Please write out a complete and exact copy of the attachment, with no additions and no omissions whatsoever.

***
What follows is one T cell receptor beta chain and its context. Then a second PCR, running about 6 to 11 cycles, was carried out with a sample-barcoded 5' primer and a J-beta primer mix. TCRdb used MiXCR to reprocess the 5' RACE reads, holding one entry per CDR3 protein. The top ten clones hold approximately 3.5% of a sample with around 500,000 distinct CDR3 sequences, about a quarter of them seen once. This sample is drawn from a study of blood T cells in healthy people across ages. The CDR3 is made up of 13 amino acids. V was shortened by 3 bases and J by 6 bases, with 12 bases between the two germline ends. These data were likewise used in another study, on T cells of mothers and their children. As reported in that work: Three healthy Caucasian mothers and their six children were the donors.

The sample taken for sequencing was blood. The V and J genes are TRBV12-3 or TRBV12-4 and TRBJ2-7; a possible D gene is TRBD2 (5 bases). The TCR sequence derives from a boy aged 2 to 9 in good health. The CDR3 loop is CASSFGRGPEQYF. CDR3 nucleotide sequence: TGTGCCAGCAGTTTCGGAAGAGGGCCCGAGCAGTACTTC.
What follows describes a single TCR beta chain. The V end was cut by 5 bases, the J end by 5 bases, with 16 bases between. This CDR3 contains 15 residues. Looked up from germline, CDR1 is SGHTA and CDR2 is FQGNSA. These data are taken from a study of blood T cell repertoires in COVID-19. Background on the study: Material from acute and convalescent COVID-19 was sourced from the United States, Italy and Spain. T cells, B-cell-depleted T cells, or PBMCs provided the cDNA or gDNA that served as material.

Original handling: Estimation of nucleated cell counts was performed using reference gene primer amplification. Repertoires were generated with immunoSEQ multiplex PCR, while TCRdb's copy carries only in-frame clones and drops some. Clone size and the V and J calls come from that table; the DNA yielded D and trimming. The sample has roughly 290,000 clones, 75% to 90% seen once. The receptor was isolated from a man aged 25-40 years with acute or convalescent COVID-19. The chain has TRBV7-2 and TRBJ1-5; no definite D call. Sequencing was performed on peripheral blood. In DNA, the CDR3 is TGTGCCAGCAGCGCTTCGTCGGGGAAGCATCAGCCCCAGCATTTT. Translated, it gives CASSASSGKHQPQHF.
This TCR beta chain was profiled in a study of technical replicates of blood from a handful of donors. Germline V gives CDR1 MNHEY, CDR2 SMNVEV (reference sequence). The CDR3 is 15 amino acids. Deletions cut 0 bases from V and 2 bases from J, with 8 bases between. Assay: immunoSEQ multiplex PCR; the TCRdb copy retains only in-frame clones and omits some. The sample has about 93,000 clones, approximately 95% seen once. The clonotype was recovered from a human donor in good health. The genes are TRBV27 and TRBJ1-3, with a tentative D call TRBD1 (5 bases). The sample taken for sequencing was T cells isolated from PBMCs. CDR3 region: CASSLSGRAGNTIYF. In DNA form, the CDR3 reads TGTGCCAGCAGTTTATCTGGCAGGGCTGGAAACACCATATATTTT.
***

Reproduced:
What follows is one T cell receptor beta chain and its context. Then a second PCR, running about 6 to 11 cycles, was carried out with a sample-barcoded 5' primer and a J-beta primer mix. TCRdb used MiXCR to reprocess the 5' RACE reads, holding one entry per CDR3 protein. The top ten clones hold approximately 3.5% of a sample with around 500,000 distinct CDR3 sequences, about a quarter of them seen once. This sample is drawn from a study of blood T cells in healthy people across ages. The CDR3 is made up of 13 amino acids. V was shortened by 3 bases and J by 6 bases, with 12 bases between the two germline ends. These data were likewise used in another study, on T cells of mothers and their children. As reported in that work: Three healthy Caucasian mothers and their six children were the donors.

The sample taken for sequencing was blood. The V and J genes are TRBV12-3 or TRBV12-4 and TRBJ2-7; a possible D gene is TRBD2 (5 bases). The TCR sequence derives from a boy aged 2 to 9 in good health. The CDR3 loop is CASSFGRGPEQYF. CDR3 nucleotide sequence: TGTGCCAGCAGTTTCGGAAGAGGGCCCGAGCAGTACTTC.
What follows describes a single TCR beta chain. The V end was cut by 5 bases, the J end by 5 bases, with 16 bases between. This CDR3 contains 15 residues. Looked up from germline, CDR1 is SGHTA and CDR2 is FQGNSA. These data are taken from a study of blood T cell repertoires in COVID-19. Background on the study: Material from acute and convalescent COVID-19 was sourced from the United States, Italy and Spain. T cells, B-cell-depleted T cells, or PBMCs provided the cDNA or gDNA that served as material.

Original handling: Estimation of nucleated cell counts was performed using reference gene primer amplification. Repertoires were generated with immunoSEQ multiplex PCR, while TCRdb's copy carries only in-frame clones and drops some. Clone size and the V and J calls come from that table; the DNA yielded D and trimming. The sample has roughly 290,000 clones, 75% to 90% seen once. The receptor was isolated from a man aged 25-40 years with acute or convalescent COVID-19. The chain has TRBV7-2 and TRBJ1-5; no definite D call. Sequencing was performed on peripheral blood. In DNA, the CDR3 is TGTGCCAGCAGCGCTTCGTCGGGGAAGCATCAGCCCCAGCATTTT. Translated, it gives CASSASSGKHQPQHF.
This TCR beta chain was profiled in a study of technical replicates of blood from a handful of donors. Germline V gives CDR1 MNHEY, CDR2 SMNVEV (reference sequence). The CDR3 is 15 amino acids. Deletions cut 0 bases from V and 2 bases from J, with 8 bases between. Assay: immunoSEQ multiplex PCR; the TCRdb copy retains only in-frame clones and omits some. The sample has about 93,000 clones, approximately 95% seen once. The clonotype was recovered from a human donor in good health. The genes are TRBV27 and TRBJ1-3, with a tentative D call TRBD1 (5 bases). The sample taken for sequencing was T cells isolated from PBMCs. CDR3 region: CASSLSGRAGNTIYF. In DNA form, the CDR3 reads TGTGCCAGCAGTTTATCTGGCAGGGCTGGAAACACCATATATTTT.